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United States Court of Appeals, Second Circuit.

UNITED STATES of America, Appellee, v. Victor CASTILLO, aka Francisco Garcia Abreu, aka Francisco Garcia Abraeu, Defendant-Appellant.


Decided: April 22, 2021

PRESENT: DENNY CHIN, MICHAEL H. PARK, Circuit Judges, VICTOR A. BOLDEN, District Judge.* FOR APPELLEE: Thomas R. Sutcliffe and Paul D. Silver, Assistant United States Attorneys, for Antoinette T. Bacon, United States Attorney for the Northern District of New York, Albany, New York. FOR DEFENDANT-APPELLANT: Melissa A. Tuohey, Assistant Federal Public Defender, for Lisa A. Peebles, Federal Public Defender for the Northern District of New York, Syracuse, New York.


Defendant-appellant Victor Castillo appeals the district court's judgment, entered June 19, 2020, sentencing him principally to twenty-five months' imprisonment and three years' supervised release. We assume the parties' familiarity with the underlying facts, the procedural history of the case, and the issues on appeal.

On April 17, 2020, Castillo pleaded guilty to one count of illegal re-entry in violation of 8 U.S.C. § 1326(a), (b)(1). The Presentence Report (“PSR”) calculated a sentencing range of twenty-one to twenty-seven months' imprisonment and one to three years' supervised release. At Castillo's sentencing hearing on June 17, 2020, his counsel asked the court to “depart downward from the [G]uidelines and consider a sentence of time served.” App'x at 49. In support, Castillo's counsel pointed out that Castillo would soon be deported, his imprisonment would impose significant costs on the taxpayers, he had children to support, and he had an underlying health condition. The government requested “a sentence at the high end of the [G]uidelines range,” App'x at 50, pointing to Castillo's prior offenses and the need to deter him “from any further re-entry or further recidivism,” App'x at 52. As noted, the court sentenced Castillo to twenty-five months' imprisonment and three years' supervised release.

Castillo argues on appeal that his sentence is substantively unreasonable because the district court failed to give appropriate weight to all of the factors set out in 18 U.S.C. § 3553(a) in imposing a sentence.1 We are unpersuaded.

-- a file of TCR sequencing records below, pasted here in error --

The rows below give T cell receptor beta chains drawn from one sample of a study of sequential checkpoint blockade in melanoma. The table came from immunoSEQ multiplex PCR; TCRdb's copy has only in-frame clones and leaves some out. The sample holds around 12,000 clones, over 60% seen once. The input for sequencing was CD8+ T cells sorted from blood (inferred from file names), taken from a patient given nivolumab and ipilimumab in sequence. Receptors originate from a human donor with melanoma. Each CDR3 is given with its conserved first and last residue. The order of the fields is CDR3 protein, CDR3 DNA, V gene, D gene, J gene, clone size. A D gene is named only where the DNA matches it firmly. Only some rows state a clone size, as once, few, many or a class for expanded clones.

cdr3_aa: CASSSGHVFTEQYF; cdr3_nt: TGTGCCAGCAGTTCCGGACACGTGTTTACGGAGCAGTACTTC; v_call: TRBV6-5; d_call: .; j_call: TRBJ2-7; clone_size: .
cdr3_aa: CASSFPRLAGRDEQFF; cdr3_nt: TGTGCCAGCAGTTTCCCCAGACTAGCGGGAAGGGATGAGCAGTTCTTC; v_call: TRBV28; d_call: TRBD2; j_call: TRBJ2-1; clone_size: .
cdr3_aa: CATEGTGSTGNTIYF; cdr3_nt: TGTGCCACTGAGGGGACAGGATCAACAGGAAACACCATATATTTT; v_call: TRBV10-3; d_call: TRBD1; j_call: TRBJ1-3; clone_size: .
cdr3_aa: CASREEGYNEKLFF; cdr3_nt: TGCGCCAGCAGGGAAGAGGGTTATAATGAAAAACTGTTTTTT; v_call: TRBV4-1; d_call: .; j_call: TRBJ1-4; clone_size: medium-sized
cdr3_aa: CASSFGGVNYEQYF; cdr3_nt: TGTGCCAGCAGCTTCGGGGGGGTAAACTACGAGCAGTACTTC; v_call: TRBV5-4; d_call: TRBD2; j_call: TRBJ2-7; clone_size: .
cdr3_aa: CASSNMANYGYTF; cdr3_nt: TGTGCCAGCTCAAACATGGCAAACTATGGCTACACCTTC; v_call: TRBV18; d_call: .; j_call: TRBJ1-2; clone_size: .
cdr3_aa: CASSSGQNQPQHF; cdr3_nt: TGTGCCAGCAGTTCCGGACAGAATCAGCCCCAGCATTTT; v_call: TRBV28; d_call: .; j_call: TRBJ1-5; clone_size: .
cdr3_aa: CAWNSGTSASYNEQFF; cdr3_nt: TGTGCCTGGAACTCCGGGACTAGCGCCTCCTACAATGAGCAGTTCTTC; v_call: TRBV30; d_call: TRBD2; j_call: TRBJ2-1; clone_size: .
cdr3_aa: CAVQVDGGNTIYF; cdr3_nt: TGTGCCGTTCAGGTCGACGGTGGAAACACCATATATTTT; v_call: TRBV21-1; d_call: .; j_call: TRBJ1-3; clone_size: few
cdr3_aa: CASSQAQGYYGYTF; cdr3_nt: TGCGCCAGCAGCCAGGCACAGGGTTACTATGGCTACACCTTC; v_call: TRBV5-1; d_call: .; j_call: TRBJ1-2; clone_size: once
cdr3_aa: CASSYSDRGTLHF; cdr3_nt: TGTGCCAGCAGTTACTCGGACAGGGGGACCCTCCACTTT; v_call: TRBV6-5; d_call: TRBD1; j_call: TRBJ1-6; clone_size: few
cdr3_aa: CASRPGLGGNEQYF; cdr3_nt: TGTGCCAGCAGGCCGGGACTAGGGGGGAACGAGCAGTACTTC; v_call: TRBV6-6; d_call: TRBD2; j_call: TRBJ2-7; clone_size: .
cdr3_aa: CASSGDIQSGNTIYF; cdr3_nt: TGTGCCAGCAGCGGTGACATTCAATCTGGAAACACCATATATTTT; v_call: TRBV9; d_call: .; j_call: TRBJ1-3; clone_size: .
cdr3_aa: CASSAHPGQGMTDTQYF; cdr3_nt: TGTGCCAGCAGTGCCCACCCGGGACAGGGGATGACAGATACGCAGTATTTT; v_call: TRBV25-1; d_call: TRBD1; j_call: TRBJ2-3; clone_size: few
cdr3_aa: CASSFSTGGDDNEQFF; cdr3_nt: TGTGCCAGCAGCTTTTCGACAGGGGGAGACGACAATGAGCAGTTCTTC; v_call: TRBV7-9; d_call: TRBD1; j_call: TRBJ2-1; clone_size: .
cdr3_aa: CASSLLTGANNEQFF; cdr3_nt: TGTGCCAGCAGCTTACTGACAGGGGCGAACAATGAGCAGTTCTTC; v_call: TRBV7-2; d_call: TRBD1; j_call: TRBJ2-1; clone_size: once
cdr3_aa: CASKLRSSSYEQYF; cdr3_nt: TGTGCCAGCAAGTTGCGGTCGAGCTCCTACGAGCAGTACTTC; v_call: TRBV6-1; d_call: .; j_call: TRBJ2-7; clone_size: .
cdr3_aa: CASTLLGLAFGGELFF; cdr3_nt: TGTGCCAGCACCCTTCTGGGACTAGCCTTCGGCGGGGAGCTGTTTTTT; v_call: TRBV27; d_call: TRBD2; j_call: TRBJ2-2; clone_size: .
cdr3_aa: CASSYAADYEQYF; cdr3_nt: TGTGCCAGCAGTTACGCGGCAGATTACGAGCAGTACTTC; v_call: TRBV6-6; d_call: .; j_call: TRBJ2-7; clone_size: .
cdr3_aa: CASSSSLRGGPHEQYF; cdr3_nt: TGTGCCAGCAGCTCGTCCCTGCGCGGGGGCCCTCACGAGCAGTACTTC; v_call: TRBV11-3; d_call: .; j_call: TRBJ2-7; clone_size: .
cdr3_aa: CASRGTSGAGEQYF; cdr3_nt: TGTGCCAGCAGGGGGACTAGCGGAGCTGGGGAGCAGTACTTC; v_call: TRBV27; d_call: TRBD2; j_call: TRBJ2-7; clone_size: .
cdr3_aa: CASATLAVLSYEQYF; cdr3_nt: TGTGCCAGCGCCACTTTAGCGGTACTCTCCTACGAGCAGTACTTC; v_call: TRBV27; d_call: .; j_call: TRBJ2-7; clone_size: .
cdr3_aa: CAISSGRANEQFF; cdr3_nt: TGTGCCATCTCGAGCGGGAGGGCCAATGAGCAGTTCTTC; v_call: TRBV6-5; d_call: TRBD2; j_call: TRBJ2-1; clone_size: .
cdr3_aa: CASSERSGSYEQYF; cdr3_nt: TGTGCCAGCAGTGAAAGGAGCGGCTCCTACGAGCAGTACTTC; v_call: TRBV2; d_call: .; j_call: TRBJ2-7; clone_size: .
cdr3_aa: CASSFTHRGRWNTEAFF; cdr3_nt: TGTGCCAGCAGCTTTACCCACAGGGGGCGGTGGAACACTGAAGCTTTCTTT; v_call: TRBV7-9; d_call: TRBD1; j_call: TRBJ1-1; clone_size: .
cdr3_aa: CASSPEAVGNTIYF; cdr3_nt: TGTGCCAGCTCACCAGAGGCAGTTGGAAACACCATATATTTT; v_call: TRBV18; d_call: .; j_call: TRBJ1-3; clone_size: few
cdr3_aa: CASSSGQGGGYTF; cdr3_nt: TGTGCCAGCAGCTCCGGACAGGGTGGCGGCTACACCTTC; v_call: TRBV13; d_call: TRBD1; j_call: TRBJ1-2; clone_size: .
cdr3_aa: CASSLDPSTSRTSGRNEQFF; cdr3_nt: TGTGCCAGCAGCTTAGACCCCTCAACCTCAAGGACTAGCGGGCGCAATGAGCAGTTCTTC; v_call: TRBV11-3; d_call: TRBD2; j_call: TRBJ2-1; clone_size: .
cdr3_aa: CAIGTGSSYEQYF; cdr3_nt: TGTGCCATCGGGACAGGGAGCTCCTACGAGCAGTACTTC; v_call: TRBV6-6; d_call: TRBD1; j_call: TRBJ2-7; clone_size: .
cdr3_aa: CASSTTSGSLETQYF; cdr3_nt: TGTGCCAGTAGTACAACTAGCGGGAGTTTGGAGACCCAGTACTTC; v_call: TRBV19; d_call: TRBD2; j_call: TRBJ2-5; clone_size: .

“Our review of a sentence for substantive reasonableness is particularly deferential, and we will set aside only those sentences that are so shockingly high, shockingly low, or otherwise unsupportable as a matter of law that allowing them to stand would damage the administration of justice.” United States v. Muzio, 966 F.3d 61, 64 (2d Cir. 2020) (internal quotation marks and alteration omitted). The “weight to be afforded any sentencing factor is a matter firmly committed to the discretion of the sentencing judge.” United States v. Bleau, 930 F.3d 35, 42 (2d Cir. 2019) (internal quotation marks omitted).

Given Castillo's criminal history (he was convicted of drug trafficking in 1999 and 2008, was deported, illegally re-entered, and then began trafficking in drugs again), the within-Guidelines sentence that the district court selected was well “within the range of permissible decisions,” United States v. Rivernider, 828 F.3d 91, 111 (2d Cir. 2016) (internal quotation marks omitted). Accordingly, the sentence was not substantively unreasonable.

We have considered Castillo's remaining arguments and conclude they are without merit. Accordingly, we AFFIRM the judgment of the district court.


1.   To the extent Castillo argues that the district court committed procedural error in failing to consider all of the factors set out in 18 U.S.C. § 3553(a), we find no such error. See App'x at 55 (noting that the court was “concentrating on the factors” set out in § 3553(a)).

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